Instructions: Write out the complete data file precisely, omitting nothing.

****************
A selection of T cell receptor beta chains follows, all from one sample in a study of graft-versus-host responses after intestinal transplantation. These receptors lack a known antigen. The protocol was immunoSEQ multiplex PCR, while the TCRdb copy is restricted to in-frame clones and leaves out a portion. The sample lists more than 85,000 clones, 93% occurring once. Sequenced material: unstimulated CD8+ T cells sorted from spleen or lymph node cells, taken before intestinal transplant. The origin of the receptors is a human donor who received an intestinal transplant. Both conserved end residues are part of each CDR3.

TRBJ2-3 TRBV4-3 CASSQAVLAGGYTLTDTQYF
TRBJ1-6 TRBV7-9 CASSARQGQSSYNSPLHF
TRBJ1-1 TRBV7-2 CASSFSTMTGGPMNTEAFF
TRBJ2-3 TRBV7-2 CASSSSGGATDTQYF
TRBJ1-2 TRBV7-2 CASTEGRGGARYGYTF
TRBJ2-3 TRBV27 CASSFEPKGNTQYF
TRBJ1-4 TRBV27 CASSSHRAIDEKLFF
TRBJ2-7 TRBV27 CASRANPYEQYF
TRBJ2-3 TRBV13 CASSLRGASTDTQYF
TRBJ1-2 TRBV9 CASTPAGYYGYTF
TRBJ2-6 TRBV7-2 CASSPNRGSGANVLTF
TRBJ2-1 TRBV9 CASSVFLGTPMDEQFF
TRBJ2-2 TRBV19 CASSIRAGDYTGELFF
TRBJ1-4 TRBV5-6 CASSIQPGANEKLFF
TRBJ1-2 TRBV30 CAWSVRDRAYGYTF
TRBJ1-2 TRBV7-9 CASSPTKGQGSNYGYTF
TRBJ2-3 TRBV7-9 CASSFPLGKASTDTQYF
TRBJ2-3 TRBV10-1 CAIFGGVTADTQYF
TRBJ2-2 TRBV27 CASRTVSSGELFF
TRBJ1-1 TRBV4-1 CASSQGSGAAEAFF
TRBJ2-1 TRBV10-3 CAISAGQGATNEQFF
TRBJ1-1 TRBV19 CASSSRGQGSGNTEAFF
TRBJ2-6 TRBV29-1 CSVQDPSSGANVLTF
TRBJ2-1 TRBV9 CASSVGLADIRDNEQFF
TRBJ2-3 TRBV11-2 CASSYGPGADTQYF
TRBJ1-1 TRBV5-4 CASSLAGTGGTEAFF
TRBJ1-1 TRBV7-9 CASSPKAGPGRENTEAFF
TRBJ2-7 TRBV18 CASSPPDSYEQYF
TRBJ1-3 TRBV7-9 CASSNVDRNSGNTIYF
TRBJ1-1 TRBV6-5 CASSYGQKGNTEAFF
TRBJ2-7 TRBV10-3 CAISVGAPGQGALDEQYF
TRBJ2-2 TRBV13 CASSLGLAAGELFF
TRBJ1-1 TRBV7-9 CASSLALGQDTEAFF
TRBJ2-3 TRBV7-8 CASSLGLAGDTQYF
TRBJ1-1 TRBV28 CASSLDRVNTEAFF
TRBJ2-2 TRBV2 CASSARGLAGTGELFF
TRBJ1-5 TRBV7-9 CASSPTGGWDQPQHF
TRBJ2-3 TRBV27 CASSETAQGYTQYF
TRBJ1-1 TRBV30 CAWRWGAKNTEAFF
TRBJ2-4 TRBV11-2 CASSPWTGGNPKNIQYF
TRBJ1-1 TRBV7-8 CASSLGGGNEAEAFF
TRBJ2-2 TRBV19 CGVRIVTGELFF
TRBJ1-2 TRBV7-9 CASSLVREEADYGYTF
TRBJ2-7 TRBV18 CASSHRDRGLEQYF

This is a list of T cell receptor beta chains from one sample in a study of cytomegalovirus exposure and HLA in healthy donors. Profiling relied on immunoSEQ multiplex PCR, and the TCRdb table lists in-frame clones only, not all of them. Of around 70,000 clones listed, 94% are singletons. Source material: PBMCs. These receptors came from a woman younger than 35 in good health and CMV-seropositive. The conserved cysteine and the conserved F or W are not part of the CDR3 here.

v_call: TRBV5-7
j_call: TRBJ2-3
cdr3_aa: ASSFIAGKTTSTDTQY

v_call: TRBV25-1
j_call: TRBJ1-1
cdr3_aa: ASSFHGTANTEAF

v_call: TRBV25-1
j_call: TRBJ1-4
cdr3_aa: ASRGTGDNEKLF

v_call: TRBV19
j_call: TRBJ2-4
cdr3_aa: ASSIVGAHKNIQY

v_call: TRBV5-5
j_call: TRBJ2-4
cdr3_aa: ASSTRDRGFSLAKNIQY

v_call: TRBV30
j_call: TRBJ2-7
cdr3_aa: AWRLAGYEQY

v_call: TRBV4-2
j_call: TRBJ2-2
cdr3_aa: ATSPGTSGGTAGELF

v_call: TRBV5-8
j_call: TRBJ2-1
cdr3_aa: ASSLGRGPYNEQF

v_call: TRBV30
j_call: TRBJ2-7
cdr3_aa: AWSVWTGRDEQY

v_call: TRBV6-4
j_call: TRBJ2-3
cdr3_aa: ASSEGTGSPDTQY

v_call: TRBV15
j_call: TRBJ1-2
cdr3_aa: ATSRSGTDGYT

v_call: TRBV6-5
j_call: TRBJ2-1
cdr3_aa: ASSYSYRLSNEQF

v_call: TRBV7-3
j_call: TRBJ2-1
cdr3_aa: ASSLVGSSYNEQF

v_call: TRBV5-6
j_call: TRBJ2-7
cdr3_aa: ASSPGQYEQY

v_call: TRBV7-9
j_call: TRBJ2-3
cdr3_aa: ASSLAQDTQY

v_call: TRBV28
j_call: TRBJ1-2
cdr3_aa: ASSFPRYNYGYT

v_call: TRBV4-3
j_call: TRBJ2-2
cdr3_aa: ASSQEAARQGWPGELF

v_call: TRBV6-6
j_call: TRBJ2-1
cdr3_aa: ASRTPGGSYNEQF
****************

A selection of T cell receptor beta chains follows, all from one sample in a study of graft-versus-host responses after intestinal transplantation. These receptors lack a known antigen. The protocol was immunoSEQ multiplex PCR, while the TCRdb copy is restricted to in-frame clones and leaves out a portion. The sample lists more than 85,000 clones, 93% occurring once. Sequenced material: unstimulated CD8+ T cells sorted from spleen or lymph node cells, taken before intestinal transplant. The origin of the receptors is a human donor who received an intestinal transplant. Both conserved end residues are part of each CDR3.

TRBJ2-3 TRBV4-3 CASSQAVLAGGYTLTDTQYF
TRBJ1-6 TRBV7-9 CASSARQGQSSYNSPLHF
TRBJ1-1 TRBV7-2 CASSFSTMTGGPMNTEAFF
TRBJ2-3 TRBV7-2 CASSSSGGATDTQYF
TRBJ1-2 TRBV7-2 CASTEGRGGARYGYTF
TRBJ2-3 TRBV27 CASSFEPKGNTQYF
TRBJ1-4 TRBV27 CASSSHRAIDEKLFF
TRBJ2-7 TRBV27 CASRANPYEQYF
TRBJ2-3 TRBV13 CASSLRGASTDTQYF
TRBJ1-2 TRBV9 CASTPAGYYGYTF
TRBJ2-6 TRBV7-2 CASSPNRGSGANVLTF
TRBJ2-1 TRBV9 CASSVFLGTPMDEQFF
TRBJ2-2 TRBV19 CASSIRAGDYTGELFF
TRBJ1-4 TRBV5-6 CASSIQPGANEKLFF
TRBJ1-2 TRBV30 CAWSVRDRAYGYTF
TRBJ1-2 TRBV7-9 CASSPTKGQGSNYGYTF
TRBJ2-3 TRBV7-9 CASSFPLGKASTDTQYF
TRBJ2-3 TRBV10-1 CAIFGGVTADTQYF
TRBJ2-2 TRBV27 CASRTVSSGELFF
TRBJ1-1 TRBV4-1 CASSQGSGAAEAFF
TRBJ2-1 TRBV10-3 CAISAGQGATNEQFF
TRBJ1-1 TRBV19 CASSSRGQGSGNTEAFF
TRBJ2-6 TRBV29-1 CSVQDPSSGANVLTF
TRBJ2-1 TRBV9 CASSVGLADIRDNEQFF
TRBJ2-3 TRBV11-2 CASSYGPGADTQYF
TRBJ1-1 TRBV5-4 CASSLAGTGGTEAFF
TRBJ1-1 TRBV7-9 CASSPKAGPGRENTEAFF
TRBJ2-7 TRBV18 CASSPPDSYEQYF
TRBJ1-3 TRBV7-9 CASSNVDRNSGNTIYF
TRBJ1-1 TRBV6-5 CASSYGQKGNTEAFF
TRBJ2-7 TRBV10-3 CAISVGAPGQGALDEQYF
TRBJ2-2 TRBV13 CASSLGLAAGELFF
TRBJ1-1 TRBV7-9 CASSLALGQDTEAFF
TRBJ2-3 TRBV7-8 CASSLGLAGDTQYF
TRBJ1-1 TRBV28 CASSLDRVNTEAFF
TRBJ2-2 TRBV2 CASSARGLAGTGELFF
TRBJ1-5 TRBV7-9 CASSPTGGWDQPQHF
TRBJ2-3 TRBV27 CASSETAQGYTQYF
TRBJ1-1 TRBV30 CAWRWGAKNTEAFF
TRBJ2-4 TRBV11-2 CASSPWTGGNPKNIQYF
TRBJ1-1 TRBV7-8 CASSLGGGNEAEAFF
TRBJ2-2 TRBV19 CGVRIVTGELFF
TRBJ1-2 TRBV7-9 CASSLVREEADYGYTF
TRBJ2-7 TRBV18 CASSHRDRGLEQYF

This is a list of T cell receptor beta chains from one sample in a study of cytomegalovirus exposure and HLA in healthy donors. Profiling relied on immunoSEQ multiplex PCR, and the TCRdb table lists in-frame clones only, not all of them. Of around 70,000 clones listed, 94% are singletons. Source material: PBMCs. These receptors came from a woman younger than 35 in good health and CMV-seropositive. The conserved cysteine and the conserved F or W are not part of the CDR3 here.

v_call: TRBV5-7
j_call: TRBJ2-3
cdr3_aa: ASSFIAGKTTSTDTQY

v_call: TRBV25-1
j_call: TRBJ1-1
cdr3_aa: ASSFHGTANTEAF

v_call: TRBV25-1
j_call: TRBJ1-4
cdr3_aa: ASRGTGDNEKLF

v_call: TRBV19
j_call: TRBJ2-4
cdr3_aa: ASSIVGAHKNIQY

v_call: TRBV5-5
j_call: TRBJ2-4
cdr3_aa: ASSTRDRGFSLAKNIQY

v_call: TRBV30
j_call: TRBJ2-7
cdr3_aa: AWRLAGYEQY

v_call: TRBV4-2
j_call: TRBJ2-2
cdr3_aa: ATSPGTSGGTAGELF

v_call: TRBV5-8
j_call: TRBJ2-1
cdr3_aa: ASSLGRGPYNEQF

v_call: TRBV30
j_call: TRBJ2-7
cdr3_aa: AWSVWTGRDEQY

v_call: TRBV6-4
j_call: TRBJ2-3
cdr3_aa: ASSEGTGSPDTQY

v_call: TRBV15
j_call: TRBJ1-2
cdr3_aa: ATSRSGTDGYT

v_call: TRBV6-5
j_call: TRBJ2-1
cdr3_aa: ASSYSYRLSNEQF

v_call: TRBV7-3
j_call: TRBJ2-1
cdr3_aa: ASSLVGSSYNEQF

v_call: TRBV5-6
j_call: TRBJ2-7
cdr3_aa: ASSPGQYEQY

v_call: TRBV7-9
j_call: TRBJ2-3
cdr3_aa: ASSLAQDTQY

v_call: TRBV28
j_call: TRBJ1-2
cdr3_aa: ASSFPRYNYGYT

v_call: TRBV4-3
j_call: TRBJ2-2
cdr3_aa: ASSQEAARQGWPGELF

v_call: TRBV6-6
j_call: TRBJ2-1
cdr3_aa: ASRTPGGSYNEQF